“More people should see the world as my daughter does”

As the parent of a child with Down’s Syndrome, you sometimes encounter prejudice and careless comments. Catharina, Louise’s mother, has experienced this.
“One common perception is that people with Down’s are so good, happy and musical. No, they’re just like everyone else. They may have a bit of attitude and they may not be mediocre at all. Both I and other parents of children with Down’s can assure you of that.”


Photo: Matilda Hagerman

Her daughter Louise is now an adult. Catharina describes her as “stubborn, determined and with a clear idea of what she wants to do”.

“I sometimes make offers and suggestions, for example that she should come to dinner or to spend the night. More frequently than not, she answers “why?”. She has a life and the things she wants to do. She is extremely happy in the sheltered accommodation where she lives.”

What was it like to have a child with Down’s Syndrome?

“She was my first child, so I knew nothing else. Some things were different. For example, Louise only started walking when she was three and a half. But she has always been healthy and does not require nursing.”

What support did you receive?

“The 80s were a good time and we were quickly picked up and received rehabilitation from a team including a physiotherapist, a speech therapist and a counsellor. We were also contacted and offered a preschool place. A lot of things went smoothly. When Louise was living at home, people often asked if I needed a personal assistant. But I didn’t think it was necessary. However, she visited a temporary home three times a month for 72 hours at a time.”

“Nowadays, I think that people talk about adults with Down’s far too seldom. It’s more common to find contexts for parents of Down’s babies. My Down’s networks are now mainly virtual. I am a member of a few groups on Facebook: ‘FUB’ and ‘Wonderful, now adult, children with Down’s Syndrome’. We post questions there and sometimes photos of our children. It’s not a forum for moaning. It’s mostly for community.”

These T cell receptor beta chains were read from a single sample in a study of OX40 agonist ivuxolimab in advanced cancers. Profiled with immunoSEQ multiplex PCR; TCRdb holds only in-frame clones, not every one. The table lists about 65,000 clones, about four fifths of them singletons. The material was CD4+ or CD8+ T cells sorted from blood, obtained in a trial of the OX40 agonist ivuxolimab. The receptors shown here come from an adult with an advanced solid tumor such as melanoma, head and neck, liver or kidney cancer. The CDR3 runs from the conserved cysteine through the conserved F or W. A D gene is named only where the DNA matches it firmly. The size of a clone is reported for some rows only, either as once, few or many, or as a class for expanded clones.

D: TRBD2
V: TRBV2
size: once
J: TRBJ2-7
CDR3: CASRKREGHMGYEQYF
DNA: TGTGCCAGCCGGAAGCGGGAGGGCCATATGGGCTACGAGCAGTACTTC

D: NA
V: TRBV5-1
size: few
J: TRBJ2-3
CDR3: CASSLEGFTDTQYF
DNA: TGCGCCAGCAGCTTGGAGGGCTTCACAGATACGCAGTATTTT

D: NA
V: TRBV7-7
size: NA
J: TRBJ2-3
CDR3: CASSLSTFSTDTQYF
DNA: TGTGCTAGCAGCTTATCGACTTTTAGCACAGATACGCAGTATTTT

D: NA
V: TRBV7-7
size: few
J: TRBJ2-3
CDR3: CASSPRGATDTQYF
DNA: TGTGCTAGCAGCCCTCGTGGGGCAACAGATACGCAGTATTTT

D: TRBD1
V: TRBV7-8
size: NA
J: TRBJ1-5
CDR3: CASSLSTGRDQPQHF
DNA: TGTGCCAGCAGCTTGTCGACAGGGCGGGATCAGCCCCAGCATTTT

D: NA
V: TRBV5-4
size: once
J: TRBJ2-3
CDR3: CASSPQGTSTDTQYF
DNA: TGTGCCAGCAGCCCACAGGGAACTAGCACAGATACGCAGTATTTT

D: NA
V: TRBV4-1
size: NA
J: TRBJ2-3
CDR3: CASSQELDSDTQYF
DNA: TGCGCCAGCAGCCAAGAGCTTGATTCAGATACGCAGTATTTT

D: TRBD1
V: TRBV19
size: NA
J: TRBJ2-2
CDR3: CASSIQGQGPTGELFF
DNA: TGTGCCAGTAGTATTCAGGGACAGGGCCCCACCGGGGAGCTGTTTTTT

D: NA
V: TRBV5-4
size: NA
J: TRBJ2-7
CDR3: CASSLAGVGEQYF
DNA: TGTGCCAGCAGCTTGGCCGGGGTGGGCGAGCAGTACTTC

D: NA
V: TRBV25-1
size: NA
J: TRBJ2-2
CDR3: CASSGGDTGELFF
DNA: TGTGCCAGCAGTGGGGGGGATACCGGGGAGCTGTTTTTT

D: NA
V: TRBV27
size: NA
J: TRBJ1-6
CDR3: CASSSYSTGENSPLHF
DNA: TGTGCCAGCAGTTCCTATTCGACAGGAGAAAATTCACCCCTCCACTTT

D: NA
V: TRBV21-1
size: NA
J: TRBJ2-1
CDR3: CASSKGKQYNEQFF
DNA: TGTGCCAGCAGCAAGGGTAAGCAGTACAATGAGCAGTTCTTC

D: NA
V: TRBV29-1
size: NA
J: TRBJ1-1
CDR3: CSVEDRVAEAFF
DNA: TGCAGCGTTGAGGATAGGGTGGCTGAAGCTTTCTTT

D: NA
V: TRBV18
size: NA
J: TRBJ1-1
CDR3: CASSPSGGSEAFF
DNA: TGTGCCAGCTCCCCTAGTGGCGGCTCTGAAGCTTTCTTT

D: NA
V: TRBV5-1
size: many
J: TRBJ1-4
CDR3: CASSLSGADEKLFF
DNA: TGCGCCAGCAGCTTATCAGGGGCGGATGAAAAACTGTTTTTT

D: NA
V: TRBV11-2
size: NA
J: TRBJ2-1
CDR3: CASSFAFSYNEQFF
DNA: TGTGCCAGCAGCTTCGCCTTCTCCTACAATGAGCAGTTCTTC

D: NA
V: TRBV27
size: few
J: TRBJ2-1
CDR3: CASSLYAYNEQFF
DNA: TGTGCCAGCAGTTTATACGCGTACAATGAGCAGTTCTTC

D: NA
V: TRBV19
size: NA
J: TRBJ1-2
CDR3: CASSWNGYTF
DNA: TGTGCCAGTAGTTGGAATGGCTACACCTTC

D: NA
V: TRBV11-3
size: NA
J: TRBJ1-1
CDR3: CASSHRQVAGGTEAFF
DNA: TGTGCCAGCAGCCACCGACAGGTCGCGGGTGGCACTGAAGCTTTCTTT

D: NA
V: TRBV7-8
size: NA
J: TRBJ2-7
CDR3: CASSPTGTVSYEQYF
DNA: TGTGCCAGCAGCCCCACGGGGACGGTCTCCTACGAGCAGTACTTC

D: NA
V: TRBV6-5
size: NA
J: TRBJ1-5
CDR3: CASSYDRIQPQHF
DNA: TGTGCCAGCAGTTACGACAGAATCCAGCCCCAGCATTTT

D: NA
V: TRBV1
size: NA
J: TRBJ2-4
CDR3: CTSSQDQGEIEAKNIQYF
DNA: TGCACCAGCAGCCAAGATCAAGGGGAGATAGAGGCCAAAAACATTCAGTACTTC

Everything in the public sector takes time

Although Catharina mainly had good experience of her contact with various support bodies on behalf of Louise, she is well aware that it can sometimes try your patience.

“The challenge of having a child with a disability is getting what you want. Because you want the best for your child. You have to accept that everything takes time because many different people work with your child and they can’t all work at the same time. It was not unusual for me to know more than the professionals I was in contact with, for instance the assistance case officers.”

Independent and satisfied

Since 2008, Louise has lived in sheltered accommodation in Kvarnbergsplan. Catharina finds that her contact with the staff there is relaxed and easy.

“I believe it’s important to have a good relationship with those involved with Louise. So that they respect me, and when I call and ask for something, I get help.”

Catharina’s approach is to let go and not get too involved, either in what the staff do or how Louise chooses to live her life.

“For example, it is not the end of the world if no one has cleaned and there is a little dust in the corners. That’s up to Louise herself.”

When Catharina talks about her daughter, she paints a picture of a very strong-willed, independent individual who also enjoys good quality of life.

“Yes, I think that she is satisfied with her life. She has friends who she invites home. She likes music, going to the cinema and sitting at home in her flat writing. She knows the alphabet, but can’t yet put the letters together to form proper words. Despite that, she likes to write stories. Sometimes she gets help from the staff in the daily activities to write down what she wants to say.”

What has Louise contributed to your life?  

“Greater tolerance and acceptance. Through her, I have met so many people I would not have met otherwise, several of them with disabilities, of course. I have become extremely clear and straightforward in how I express myself because that is essential with her. I would say that this straightforwardness has helped me in my work. Another great thing about Louise is that she couldn’t care less what skin colour a person has. She sees and likes only the person. I think more people should see the world like that.”

Let go

Finally, she has one piece of advice for other parents of adult disabled children:

“Let go! Let your adult child develop and be themselves. You don’t need to hold their hand when they are 20. Let your child move out. It’ll save you a lot of worry!”

Text: Emma Danielsson